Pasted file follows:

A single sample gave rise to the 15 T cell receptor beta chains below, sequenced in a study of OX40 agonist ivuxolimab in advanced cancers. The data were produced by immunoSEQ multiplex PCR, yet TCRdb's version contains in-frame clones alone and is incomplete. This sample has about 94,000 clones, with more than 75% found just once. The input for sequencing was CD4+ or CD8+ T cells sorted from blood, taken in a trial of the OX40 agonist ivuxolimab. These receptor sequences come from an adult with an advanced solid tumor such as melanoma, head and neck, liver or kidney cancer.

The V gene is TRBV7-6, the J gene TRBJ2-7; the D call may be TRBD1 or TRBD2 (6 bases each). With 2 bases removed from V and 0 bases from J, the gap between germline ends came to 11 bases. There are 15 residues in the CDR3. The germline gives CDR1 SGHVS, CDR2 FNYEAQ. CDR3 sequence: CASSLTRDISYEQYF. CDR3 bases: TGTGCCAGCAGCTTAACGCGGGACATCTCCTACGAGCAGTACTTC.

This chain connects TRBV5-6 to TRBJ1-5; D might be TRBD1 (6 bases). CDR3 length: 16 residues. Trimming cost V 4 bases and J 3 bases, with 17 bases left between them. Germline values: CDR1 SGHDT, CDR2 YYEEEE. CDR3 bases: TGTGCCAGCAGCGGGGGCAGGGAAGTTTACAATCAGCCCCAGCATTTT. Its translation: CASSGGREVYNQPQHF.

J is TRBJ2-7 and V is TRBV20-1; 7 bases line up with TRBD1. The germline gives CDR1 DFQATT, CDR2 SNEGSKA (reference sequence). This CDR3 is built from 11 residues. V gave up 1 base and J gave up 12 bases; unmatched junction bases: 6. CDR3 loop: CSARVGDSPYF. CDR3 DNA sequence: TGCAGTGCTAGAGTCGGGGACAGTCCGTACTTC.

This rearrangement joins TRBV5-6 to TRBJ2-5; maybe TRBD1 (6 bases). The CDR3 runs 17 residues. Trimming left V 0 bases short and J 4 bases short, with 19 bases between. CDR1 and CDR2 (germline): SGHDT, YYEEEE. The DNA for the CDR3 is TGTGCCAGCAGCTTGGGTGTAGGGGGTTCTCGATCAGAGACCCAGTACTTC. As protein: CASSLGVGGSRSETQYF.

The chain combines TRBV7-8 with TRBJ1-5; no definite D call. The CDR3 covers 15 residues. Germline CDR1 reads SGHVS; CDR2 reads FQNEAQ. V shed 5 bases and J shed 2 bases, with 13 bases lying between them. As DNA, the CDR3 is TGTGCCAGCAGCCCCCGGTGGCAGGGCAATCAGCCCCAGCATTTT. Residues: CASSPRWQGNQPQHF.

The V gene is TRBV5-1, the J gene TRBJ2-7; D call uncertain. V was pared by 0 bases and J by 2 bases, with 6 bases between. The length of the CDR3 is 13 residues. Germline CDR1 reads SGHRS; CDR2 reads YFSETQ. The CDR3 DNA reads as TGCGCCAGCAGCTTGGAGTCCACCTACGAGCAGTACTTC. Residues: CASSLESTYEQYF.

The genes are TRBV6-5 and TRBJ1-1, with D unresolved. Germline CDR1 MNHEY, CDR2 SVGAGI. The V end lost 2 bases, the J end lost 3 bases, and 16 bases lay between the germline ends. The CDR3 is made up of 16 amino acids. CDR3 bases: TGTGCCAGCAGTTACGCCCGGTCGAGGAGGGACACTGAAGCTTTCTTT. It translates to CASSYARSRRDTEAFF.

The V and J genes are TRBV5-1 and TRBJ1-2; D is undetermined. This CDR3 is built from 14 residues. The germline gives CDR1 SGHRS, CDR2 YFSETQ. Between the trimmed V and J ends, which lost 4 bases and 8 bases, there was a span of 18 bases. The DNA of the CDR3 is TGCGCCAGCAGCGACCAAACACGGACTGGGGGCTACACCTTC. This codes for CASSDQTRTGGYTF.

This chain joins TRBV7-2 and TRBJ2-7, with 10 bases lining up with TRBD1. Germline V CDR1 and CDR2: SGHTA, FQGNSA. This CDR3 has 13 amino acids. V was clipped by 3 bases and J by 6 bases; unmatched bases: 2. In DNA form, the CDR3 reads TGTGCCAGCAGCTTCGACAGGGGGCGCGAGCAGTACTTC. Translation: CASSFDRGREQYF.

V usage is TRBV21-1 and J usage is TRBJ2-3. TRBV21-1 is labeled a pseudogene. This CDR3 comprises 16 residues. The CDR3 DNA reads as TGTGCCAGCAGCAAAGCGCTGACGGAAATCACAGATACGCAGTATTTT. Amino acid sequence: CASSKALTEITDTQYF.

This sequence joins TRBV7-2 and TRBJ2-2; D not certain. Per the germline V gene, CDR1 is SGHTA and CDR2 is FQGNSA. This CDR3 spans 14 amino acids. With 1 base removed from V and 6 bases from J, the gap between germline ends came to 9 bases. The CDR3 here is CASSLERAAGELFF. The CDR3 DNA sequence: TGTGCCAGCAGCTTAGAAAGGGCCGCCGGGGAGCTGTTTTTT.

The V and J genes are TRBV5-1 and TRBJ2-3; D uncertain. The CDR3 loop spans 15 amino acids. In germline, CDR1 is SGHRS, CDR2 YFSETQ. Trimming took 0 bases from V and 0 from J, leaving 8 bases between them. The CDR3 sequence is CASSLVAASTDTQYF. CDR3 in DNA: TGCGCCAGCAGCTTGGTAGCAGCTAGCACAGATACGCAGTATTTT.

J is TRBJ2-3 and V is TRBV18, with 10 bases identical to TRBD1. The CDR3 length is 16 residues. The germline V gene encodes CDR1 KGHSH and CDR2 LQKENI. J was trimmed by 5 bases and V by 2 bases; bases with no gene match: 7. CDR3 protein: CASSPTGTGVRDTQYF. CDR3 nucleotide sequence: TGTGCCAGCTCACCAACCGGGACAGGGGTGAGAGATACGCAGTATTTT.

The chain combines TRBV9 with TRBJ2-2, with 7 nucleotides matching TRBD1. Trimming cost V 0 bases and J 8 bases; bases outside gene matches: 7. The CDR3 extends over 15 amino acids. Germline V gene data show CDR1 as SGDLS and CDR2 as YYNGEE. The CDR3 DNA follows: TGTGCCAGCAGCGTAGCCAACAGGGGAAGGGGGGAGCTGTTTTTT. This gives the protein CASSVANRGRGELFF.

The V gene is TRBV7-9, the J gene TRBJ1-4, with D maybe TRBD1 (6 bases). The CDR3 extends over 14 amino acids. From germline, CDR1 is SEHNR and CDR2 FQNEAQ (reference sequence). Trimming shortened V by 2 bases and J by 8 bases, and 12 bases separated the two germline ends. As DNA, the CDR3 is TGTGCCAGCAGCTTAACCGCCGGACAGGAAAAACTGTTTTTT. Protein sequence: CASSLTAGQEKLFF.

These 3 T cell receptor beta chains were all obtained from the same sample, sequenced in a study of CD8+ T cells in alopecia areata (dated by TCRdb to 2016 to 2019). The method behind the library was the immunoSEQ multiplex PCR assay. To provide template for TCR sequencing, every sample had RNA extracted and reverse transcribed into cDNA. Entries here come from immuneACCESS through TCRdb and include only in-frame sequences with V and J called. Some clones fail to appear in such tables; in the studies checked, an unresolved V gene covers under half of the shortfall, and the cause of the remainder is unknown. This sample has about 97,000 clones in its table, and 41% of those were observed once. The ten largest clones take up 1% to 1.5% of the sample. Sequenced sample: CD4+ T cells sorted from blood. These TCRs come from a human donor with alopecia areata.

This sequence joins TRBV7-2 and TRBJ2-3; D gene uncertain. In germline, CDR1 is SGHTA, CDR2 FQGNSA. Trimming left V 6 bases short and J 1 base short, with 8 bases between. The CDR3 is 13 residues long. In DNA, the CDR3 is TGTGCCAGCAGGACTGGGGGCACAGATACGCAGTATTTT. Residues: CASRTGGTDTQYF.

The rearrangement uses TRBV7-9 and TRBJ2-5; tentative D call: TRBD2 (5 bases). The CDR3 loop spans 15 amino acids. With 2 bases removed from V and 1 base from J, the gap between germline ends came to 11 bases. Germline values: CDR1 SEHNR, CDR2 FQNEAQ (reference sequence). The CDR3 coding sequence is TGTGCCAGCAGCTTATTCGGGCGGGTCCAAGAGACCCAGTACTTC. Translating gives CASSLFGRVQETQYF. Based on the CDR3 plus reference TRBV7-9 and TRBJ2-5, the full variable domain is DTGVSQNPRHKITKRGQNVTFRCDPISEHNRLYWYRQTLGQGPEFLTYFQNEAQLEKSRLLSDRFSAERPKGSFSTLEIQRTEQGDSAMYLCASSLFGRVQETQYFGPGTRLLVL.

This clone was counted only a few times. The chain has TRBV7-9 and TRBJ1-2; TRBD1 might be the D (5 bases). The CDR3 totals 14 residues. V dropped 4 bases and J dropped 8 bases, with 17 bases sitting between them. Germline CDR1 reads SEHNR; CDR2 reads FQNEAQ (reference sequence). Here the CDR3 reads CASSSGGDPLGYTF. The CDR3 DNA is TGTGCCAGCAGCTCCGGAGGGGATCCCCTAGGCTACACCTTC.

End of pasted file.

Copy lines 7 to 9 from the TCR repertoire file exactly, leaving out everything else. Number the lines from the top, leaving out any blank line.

The V gene is TRBV5-1, the J gene TRBJ2-7; D call uncertain. V was pared by 0 bases and J by 2 bases, with 6 bases between. The length of the CDR3 is 13 residues. Germline CDR1 reads SGHRS; CDR2 reads YFSETQ. The CDR3 DNA reads as TGCGCCAGCAGCTTGGAGTCCACCTACGAGCAGTACTTC. Residues: CASSLESTYEQYF.

The genes are TRBV6-5 and TRBJ1-1, with D unresolved. Germline CDR1 MNHEY, CDR2 SVGAGI. The V end lost 2 bases, the J end lost 3 bases, and 16 bases lay between the germline ends. The CDR3 is made up of 16 amino acids. CDR3 bases: TGTGCCAGCAGTTACGCCCGGTCGAGGAGGGACACTGAAGCTTTCTTT. It translates to CASSYARSRRDTEAFF.

The V and J genes are TRBV5-1 and TRBJ1-2; D is undetermined. This CDR3 is built from 14 residues. The germline gives CDR1 SGHRS, CDR2 YFSETQ. Between the trimmed V and J ends, which lost 4 bases and 8 bases, there was a span of 18 bases. The DNA of the CDR3 is TGCGCCAGCAGCGACCAAACACGGACTGGGGGCTACACCTTC. This codes for CASSDQTRTGGYTF.